moved even further into Detroit terri-
ory during the third period. After
earning a first down on the four
yard line, Crowleyfs charges were
able to gain only two yards in four
thrusts at the Titan line.
Even in defeat Nott shone out: With-
out a doubt he Was the best on the
field. He out-punted Abe Eliowitz
Little, Oregon fullback, going around the Detroit left
end just before being tackled by Guiliani.
in a brilliant kicking duelg despite the
temperature he rifled accurate passes
all afternoon and he was the only
Detroit back to make any sizeable
gains against the Spartan defense.
The home season of the University
of Detroit football team was brought
to a fitting close with a 14-6 victory
over Oregon State. Dorais started a
team of reserves who proceeded to
make their goal inviolate during most
of the first quarter. The regulars
were hurried into the lineup as the
initial period was drawing to a close,
in an attempt to effect a quick score.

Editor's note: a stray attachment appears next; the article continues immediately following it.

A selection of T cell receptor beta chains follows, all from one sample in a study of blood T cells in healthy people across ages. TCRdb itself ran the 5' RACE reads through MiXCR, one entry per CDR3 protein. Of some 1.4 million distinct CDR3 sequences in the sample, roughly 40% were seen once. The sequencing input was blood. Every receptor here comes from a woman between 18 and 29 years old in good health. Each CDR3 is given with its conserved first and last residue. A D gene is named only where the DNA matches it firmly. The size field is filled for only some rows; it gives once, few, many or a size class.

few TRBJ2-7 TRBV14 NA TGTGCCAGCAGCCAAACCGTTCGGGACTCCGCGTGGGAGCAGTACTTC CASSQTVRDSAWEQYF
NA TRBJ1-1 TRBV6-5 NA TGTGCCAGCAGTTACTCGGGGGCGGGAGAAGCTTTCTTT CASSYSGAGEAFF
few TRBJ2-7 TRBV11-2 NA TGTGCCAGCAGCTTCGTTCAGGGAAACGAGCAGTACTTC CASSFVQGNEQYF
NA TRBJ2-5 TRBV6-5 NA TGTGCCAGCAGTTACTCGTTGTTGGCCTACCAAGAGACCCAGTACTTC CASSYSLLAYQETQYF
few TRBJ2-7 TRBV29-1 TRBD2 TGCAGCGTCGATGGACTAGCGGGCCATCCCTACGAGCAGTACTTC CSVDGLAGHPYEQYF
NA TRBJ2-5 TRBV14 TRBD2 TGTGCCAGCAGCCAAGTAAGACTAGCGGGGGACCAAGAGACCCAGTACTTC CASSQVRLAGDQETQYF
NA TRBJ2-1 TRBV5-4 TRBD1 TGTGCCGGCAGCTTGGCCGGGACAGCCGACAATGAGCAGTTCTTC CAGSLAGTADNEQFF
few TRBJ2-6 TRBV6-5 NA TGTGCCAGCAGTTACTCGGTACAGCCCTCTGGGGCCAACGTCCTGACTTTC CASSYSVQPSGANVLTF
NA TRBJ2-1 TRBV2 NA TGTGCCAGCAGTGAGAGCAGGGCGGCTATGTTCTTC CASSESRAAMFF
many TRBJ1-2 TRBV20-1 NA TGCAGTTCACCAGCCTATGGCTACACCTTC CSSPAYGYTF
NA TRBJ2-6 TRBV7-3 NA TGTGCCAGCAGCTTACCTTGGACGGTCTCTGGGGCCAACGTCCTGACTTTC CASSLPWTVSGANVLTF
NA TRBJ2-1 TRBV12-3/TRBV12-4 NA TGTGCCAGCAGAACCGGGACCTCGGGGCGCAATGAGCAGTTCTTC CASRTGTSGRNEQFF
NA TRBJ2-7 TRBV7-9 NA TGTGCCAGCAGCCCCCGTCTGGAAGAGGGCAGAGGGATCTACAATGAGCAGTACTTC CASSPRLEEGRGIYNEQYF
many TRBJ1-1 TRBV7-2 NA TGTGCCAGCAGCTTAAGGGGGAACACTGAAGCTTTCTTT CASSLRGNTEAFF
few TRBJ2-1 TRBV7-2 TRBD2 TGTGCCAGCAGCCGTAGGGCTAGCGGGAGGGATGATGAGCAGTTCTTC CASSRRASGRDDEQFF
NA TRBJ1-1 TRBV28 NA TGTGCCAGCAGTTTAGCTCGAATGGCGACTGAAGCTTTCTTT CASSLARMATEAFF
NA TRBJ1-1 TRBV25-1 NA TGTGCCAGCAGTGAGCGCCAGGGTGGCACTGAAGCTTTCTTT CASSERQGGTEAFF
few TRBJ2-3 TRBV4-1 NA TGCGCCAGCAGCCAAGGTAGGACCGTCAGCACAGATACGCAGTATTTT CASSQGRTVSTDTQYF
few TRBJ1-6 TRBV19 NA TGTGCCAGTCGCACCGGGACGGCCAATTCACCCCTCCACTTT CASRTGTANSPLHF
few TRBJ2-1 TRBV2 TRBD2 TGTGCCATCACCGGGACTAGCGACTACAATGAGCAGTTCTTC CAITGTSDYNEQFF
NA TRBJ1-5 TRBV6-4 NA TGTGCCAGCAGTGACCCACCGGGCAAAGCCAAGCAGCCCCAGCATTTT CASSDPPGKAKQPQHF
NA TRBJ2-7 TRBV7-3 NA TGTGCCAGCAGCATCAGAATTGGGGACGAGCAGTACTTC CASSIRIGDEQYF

Hardly had the first team taken its
place on the field when Keith Davis
threw a long pass to Moe, who was
downed on the Detroit two yard line.
On the next play Pangle carried the
ball over the goal line.
ln this situation, Nott began his dead-
ly cannonading. His first three passes,
all completed, played an important
part in the drive that carried the ball
to the five yard line. Here the Beav-
ers made a stand and t h r e e line
plunges failed to help t h e Titan
cause. On the last down, Marsh
threw a short, flat pass across the goal
line to Young for the first Detroit
As the half neared with Detroit on
the Beaver's thirty yard mark, Ripley
was sent in at quarterback to call for
a long pass. It worked perfectly. Fad-
ing back to mid-field, Nott rifled a
beautiful pass to Young who, took
the ball on a dead run into the end
zone. Nott twice converted the extra
point to give Detroit a 14-6 lead at
The last half saw a good deal of loose
play but no great harm was clone.
Joe Beer twice recovered Beaver
fumbles. Norb Reisterer also gathered